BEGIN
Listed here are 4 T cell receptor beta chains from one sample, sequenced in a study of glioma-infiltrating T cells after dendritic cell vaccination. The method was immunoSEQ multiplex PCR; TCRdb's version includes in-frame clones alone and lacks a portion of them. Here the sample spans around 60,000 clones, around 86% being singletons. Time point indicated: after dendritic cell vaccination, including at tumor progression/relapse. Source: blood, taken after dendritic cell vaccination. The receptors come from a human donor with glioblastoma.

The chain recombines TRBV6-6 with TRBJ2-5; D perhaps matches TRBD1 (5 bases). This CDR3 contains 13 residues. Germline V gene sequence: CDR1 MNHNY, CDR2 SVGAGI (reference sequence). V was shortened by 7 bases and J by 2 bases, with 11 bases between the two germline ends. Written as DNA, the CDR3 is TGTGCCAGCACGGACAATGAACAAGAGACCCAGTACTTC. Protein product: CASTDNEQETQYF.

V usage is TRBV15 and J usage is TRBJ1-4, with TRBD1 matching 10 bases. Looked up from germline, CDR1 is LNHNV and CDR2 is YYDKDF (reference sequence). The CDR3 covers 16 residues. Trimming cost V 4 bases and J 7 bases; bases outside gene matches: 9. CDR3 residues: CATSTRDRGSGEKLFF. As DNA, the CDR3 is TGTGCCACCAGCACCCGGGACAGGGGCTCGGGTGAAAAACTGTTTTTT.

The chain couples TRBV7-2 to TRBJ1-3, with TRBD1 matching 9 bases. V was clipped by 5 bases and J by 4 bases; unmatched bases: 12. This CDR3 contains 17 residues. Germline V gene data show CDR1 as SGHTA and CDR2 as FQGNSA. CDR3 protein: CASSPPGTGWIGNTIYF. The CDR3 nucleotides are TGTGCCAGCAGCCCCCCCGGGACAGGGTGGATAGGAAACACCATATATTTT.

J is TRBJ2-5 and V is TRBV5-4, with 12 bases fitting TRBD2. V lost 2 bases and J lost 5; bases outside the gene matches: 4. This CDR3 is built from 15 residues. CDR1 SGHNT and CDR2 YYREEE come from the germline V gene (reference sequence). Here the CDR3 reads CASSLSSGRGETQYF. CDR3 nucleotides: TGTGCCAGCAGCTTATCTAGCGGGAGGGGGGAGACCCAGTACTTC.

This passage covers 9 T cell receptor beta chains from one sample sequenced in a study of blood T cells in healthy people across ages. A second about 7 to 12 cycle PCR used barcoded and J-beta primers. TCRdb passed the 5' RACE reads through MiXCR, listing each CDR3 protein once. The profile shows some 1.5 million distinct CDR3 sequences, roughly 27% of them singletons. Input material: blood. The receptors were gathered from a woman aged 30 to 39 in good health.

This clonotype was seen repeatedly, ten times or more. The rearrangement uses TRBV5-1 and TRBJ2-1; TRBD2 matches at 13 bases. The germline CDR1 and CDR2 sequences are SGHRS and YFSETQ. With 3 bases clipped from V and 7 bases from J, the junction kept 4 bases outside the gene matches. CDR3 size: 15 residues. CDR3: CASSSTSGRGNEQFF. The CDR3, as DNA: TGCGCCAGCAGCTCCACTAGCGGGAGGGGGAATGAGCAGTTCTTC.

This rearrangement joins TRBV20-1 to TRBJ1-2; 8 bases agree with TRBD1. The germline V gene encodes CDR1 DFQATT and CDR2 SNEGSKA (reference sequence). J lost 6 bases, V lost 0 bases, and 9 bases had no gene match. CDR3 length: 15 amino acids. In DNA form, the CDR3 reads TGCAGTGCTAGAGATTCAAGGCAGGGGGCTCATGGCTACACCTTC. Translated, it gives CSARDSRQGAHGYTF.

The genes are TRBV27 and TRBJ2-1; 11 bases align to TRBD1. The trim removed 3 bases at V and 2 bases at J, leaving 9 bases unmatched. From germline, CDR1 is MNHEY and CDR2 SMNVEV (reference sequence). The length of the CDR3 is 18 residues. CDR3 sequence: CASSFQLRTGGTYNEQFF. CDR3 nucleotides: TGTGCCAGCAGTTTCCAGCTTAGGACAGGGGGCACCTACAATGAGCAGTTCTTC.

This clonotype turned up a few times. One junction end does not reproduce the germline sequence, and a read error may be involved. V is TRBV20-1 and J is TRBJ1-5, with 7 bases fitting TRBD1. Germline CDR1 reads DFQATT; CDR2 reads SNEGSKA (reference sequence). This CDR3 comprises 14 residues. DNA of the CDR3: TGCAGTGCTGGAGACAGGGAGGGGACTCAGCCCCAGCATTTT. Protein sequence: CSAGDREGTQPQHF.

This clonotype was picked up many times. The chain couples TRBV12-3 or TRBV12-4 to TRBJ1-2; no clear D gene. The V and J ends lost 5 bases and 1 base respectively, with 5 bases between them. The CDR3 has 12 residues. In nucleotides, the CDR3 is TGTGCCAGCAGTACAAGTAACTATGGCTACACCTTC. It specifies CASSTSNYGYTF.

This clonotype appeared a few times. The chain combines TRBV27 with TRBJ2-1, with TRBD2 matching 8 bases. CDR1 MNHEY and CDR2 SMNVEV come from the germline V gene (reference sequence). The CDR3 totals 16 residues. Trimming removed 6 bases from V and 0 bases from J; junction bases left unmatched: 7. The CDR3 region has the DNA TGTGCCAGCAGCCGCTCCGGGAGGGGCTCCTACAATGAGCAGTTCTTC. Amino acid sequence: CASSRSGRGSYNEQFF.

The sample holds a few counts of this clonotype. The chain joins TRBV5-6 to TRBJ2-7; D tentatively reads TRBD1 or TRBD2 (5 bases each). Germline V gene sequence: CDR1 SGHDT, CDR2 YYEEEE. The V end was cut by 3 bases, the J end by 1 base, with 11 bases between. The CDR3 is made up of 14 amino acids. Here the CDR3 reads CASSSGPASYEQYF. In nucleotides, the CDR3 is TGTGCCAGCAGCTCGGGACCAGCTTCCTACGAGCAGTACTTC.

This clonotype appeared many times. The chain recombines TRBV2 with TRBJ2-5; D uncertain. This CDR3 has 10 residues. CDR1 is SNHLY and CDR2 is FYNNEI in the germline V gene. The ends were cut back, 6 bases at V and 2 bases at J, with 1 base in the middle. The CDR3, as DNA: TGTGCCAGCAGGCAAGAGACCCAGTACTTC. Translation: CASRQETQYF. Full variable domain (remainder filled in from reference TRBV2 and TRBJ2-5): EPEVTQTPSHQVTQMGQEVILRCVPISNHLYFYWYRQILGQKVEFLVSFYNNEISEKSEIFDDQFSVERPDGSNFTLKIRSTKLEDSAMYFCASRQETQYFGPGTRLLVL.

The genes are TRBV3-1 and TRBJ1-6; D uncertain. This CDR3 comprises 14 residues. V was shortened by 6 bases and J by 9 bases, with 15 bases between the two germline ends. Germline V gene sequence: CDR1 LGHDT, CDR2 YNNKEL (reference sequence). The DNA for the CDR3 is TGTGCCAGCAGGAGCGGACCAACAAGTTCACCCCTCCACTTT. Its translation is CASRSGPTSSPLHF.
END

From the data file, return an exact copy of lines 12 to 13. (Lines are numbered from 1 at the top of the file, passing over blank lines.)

This clonotype appeared a few times. The chain combines TRBV27 with TRBJ2-1, with TRBD2 matching 8 bases. CDR1 MNHEY and CDR2 SMNVEV come from the germline V gene (reference sequence). The CDR3 totals 16 residues. Trimming removed 6 bases from V and 0 bases from J; junction bases left unmatched: 7. The CDR3 region has the DNA TGTGCCAGCAGCCGCTCCGGGAGGGGCTCCTACAATGAGCAGTTCTTC. Amino acid sequence: CASSRSGRGSYNEQFF.

The sample holds a few counts of this clonotype. The chain joins TRBV5-6 to TRBJ2-7; D tentatively reads TRBD1 or TRBD2 (5 bases each). Germline V gene sequence: CDR1 SGHDT, CDR2 YYEEEE. The V end was cut by 3 bases, the J end by 1 base, with 11 bases between. The CDR3 is made up of 14 amino acids. Here the CDR3 reads CASSSGPASYEQYF. In nucleotides, the CDR3 is TGTGCCAGCAGCTCGGGACCAGCTTCCTACGAGCAGTACTTC.